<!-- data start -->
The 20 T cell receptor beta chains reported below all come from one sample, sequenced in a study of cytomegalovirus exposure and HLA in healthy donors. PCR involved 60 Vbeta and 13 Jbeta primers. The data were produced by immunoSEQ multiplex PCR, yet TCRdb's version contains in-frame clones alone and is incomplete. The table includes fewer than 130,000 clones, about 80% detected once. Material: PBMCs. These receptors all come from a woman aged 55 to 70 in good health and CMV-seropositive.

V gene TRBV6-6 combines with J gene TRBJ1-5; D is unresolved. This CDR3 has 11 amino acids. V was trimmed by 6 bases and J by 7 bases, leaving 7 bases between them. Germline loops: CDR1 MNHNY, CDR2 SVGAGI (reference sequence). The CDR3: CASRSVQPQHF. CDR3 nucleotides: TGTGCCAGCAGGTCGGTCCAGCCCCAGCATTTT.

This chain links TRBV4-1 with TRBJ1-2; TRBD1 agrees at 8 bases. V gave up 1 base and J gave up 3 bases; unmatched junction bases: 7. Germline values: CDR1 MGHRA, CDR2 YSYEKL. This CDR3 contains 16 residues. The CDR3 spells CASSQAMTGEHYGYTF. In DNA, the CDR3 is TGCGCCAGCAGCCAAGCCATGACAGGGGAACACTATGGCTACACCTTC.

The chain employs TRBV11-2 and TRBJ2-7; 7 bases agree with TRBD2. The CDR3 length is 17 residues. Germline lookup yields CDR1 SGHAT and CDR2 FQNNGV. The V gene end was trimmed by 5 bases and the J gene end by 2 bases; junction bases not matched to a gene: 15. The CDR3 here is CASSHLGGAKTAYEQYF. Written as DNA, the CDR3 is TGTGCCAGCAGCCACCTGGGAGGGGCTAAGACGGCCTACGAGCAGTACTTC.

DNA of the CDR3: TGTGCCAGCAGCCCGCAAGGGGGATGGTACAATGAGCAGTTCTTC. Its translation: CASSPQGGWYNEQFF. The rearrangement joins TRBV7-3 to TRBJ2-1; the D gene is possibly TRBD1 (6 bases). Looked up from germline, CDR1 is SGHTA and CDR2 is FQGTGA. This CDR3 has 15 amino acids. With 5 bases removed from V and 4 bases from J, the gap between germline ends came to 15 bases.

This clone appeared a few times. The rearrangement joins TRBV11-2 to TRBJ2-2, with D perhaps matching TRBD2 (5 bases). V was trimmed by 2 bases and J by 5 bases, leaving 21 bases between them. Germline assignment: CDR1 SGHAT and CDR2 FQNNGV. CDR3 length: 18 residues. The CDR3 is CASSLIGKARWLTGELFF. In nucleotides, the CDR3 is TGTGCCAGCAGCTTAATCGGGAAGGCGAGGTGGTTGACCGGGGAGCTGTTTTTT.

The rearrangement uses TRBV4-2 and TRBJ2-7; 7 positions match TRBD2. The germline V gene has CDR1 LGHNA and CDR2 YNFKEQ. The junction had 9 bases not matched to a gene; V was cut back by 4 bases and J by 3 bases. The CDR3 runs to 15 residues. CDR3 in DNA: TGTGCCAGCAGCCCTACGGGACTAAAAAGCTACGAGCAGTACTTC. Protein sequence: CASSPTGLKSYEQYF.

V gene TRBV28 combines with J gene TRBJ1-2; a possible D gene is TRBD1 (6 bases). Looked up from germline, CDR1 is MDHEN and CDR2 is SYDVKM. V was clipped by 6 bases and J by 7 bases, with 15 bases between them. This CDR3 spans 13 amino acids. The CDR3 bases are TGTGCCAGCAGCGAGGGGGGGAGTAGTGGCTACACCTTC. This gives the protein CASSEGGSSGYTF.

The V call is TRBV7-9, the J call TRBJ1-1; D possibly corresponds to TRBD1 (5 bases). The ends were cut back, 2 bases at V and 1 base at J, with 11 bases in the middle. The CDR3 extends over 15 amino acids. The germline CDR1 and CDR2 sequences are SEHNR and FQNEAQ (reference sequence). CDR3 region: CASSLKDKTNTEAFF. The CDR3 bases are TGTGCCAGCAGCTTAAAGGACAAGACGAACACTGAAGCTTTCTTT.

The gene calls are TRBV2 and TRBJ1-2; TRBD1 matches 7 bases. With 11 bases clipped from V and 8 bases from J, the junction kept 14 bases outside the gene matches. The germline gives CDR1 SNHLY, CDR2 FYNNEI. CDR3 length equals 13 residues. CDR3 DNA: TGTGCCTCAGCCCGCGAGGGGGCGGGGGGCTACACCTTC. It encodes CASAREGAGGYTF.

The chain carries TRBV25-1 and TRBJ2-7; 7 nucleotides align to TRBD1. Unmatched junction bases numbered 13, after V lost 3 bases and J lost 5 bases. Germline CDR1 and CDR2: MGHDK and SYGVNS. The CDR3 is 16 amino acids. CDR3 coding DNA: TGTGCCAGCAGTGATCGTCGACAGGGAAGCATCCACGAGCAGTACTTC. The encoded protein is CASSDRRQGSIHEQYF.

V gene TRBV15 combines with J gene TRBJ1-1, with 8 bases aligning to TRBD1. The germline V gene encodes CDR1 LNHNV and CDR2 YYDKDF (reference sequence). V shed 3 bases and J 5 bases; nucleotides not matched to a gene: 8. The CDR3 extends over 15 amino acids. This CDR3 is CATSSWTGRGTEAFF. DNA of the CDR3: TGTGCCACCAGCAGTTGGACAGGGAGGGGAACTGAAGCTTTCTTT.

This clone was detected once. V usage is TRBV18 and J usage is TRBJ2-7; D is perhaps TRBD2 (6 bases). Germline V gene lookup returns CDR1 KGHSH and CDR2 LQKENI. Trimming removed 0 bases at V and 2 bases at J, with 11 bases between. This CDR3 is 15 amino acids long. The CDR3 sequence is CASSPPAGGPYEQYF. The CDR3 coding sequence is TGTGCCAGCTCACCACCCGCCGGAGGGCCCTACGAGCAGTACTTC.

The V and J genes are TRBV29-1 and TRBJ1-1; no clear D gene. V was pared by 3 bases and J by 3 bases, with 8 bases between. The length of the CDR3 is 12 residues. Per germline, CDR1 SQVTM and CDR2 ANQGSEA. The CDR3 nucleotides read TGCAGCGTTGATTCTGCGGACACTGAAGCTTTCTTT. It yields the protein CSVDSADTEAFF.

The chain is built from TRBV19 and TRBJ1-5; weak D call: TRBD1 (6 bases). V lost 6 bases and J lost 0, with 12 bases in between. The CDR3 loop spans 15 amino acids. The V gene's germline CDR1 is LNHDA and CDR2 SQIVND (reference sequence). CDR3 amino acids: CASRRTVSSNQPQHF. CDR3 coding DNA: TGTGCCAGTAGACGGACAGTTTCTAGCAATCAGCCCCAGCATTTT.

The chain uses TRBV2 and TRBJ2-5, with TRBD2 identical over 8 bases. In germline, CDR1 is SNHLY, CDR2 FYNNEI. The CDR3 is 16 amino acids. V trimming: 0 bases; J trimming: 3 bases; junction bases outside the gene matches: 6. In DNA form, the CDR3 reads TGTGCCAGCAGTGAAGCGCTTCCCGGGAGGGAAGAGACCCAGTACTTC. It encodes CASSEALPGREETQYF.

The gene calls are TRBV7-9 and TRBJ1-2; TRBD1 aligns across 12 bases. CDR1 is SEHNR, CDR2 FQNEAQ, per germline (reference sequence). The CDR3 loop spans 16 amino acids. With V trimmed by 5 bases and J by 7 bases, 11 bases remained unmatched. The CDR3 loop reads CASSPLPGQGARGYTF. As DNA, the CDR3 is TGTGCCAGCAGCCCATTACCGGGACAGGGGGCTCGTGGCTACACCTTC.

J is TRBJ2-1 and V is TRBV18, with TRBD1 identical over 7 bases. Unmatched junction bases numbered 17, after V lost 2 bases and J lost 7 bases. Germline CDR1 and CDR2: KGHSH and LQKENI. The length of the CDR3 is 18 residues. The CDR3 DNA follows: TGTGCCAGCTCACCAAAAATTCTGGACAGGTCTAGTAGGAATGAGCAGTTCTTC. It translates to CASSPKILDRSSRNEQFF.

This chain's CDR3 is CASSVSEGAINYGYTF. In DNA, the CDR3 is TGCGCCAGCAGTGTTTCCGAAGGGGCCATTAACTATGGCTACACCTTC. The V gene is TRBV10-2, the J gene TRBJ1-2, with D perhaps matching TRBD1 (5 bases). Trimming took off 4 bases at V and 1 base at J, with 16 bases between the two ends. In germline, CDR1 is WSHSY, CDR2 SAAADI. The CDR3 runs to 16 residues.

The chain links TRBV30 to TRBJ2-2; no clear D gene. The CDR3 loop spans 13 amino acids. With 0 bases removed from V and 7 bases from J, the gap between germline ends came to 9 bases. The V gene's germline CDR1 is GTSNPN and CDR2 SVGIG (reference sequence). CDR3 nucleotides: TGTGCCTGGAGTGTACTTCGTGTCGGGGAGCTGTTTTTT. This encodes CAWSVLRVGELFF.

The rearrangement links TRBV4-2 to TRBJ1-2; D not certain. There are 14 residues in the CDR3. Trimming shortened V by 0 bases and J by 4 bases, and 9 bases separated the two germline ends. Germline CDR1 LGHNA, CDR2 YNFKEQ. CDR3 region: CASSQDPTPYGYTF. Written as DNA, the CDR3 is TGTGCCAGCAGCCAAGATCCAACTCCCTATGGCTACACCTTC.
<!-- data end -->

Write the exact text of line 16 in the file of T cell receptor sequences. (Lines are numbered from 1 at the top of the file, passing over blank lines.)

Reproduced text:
The chain uses TRBV2 and TRBJ2-5, with TRBD2 identical over 8 bases. In germline, CDR1 is SNHLY, CDR2 FYNNEI. The CDR3 is 16 amino acids. V trimming: 0 bases; J trimming: 3 bases; junction bases outside the gene matches: 6. In DNA form, the CDR3 reads TGTGCCAGCAGTGAAGCGCTTCCCGGGAGGGAAGAGACCCAGTACTTC. It encodes CASSEALPGREETQYF.